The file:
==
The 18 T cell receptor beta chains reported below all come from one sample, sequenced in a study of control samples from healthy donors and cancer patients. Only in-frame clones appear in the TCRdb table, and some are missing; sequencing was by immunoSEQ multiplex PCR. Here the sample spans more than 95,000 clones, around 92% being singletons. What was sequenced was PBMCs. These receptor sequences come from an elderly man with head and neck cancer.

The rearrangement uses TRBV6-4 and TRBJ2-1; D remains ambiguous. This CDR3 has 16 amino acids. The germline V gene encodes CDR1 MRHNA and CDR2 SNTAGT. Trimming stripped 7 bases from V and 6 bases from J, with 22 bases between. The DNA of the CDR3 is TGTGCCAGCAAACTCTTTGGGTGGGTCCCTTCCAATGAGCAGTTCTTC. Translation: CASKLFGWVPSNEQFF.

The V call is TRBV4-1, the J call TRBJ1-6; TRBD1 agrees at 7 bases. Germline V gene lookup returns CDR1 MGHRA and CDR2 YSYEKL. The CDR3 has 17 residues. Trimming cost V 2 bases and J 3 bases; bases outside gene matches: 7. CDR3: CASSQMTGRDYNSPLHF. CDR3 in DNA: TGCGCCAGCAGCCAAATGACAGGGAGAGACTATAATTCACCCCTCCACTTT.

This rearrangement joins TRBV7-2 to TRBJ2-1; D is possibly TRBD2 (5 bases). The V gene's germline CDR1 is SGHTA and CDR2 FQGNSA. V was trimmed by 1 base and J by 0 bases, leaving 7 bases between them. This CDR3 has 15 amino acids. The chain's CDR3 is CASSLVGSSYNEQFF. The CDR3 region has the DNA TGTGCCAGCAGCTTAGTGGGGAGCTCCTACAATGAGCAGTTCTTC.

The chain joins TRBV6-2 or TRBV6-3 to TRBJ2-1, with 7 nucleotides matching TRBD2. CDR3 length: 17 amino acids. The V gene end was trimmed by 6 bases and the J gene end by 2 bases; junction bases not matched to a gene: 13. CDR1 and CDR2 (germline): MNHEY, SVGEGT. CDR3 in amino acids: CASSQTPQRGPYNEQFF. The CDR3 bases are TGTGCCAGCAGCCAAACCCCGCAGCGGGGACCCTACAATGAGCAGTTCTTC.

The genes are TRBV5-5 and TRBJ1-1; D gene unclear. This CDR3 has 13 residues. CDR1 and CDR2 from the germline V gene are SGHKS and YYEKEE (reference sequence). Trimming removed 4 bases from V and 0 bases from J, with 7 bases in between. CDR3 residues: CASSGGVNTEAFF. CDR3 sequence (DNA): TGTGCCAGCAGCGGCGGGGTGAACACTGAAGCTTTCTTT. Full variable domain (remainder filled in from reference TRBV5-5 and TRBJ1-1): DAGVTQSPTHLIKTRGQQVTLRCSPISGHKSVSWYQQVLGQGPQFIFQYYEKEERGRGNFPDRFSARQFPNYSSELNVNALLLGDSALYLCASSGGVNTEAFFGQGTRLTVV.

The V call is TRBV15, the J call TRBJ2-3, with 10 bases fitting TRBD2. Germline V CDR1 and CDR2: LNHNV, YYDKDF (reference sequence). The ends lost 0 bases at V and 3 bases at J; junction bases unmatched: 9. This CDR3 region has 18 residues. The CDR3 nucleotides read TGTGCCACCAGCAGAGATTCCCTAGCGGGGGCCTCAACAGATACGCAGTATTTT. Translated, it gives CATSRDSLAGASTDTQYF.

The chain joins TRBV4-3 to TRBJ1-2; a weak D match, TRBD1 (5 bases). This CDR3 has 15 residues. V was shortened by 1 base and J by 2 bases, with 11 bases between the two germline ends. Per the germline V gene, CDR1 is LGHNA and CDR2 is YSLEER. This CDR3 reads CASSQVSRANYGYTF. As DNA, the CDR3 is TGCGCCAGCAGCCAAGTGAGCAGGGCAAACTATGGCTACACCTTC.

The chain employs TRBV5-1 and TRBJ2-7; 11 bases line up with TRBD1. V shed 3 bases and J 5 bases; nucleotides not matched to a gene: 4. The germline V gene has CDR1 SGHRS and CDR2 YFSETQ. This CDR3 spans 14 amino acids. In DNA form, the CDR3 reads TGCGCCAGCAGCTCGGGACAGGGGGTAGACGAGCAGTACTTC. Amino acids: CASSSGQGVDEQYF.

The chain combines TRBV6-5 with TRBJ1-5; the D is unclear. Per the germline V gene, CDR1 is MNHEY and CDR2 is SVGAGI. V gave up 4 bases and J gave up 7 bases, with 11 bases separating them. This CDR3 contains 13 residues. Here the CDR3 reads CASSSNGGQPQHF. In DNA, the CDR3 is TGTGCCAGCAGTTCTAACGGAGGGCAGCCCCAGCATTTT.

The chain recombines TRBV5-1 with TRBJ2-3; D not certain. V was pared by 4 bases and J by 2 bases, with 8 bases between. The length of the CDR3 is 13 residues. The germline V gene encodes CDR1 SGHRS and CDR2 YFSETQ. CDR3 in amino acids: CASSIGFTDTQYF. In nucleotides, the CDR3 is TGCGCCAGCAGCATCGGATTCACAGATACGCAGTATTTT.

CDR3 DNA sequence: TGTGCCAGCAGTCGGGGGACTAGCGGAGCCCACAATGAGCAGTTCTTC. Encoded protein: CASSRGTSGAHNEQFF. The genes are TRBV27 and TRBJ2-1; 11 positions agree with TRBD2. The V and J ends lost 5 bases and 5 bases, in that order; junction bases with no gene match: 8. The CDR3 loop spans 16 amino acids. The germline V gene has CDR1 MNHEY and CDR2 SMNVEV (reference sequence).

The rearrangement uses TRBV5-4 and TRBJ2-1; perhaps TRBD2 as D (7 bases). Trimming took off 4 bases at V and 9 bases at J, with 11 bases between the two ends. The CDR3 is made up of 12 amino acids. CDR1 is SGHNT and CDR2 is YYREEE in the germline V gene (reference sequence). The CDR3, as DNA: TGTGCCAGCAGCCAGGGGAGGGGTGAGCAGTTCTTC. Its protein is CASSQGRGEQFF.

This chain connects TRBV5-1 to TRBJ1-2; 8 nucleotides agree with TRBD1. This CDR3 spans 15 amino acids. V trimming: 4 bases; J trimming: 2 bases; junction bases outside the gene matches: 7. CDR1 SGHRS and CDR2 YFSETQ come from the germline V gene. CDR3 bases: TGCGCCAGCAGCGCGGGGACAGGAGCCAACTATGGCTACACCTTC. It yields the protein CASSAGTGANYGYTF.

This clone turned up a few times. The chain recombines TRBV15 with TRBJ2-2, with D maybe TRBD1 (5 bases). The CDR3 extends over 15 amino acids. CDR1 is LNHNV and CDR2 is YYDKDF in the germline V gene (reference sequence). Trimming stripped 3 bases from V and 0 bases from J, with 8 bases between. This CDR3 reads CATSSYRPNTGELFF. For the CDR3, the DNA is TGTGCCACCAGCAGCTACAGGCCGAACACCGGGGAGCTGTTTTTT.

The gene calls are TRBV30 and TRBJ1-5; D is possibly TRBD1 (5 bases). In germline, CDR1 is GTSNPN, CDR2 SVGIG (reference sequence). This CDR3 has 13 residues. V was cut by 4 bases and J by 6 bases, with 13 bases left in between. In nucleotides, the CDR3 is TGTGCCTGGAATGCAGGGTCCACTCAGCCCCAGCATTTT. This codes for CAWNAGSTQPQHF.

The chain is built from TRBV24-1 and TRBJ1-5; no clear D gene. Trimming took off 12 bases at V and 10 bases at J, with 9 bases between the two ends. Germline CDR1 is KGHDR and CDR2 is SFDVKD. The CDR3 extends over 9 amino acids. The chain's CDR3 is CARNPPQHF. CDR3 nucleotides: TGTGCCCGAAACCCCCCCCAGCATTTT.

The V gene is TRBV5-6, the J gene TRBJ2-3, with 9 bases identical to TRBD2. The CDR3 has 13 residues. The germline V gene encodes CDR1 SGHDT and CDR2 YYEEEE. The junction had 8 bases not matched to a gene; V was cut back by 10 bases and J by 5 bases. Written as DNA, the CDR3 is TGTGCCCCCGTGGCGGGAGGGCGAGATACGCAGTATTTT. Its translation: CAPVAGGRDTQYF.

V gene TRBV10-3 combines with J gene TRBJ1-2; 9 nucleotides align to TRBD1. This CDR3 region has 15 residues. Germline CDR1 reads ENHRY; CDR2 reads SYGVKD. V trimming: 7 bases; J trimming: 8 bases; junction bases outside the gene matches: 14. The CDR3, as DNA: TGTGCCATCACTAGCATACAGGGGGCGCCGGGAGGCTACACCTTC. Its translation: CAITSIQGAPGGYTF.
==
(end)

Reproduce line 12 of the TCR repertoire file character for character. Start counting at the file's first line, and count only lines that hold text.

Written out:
CDR3 DNA sequence: TGTGCCAGCAGTCGGGGGACTAGCGGAGCCCACAATGAGCAGTTCTTC. Encoded protein: CASSRGTSGAHNEQFF. The genes are TRBV27 and TRBJ2-1; 11 positions agree with TRBD2. The V and J ends lost 5 bases and 5 bases, in that order; junction bases with no gene match: 8. The CDR3 loop spans 16 amino acids. The germline V gene has CDR1 MNHEY and CDR2 SMNVEV (reference sequence).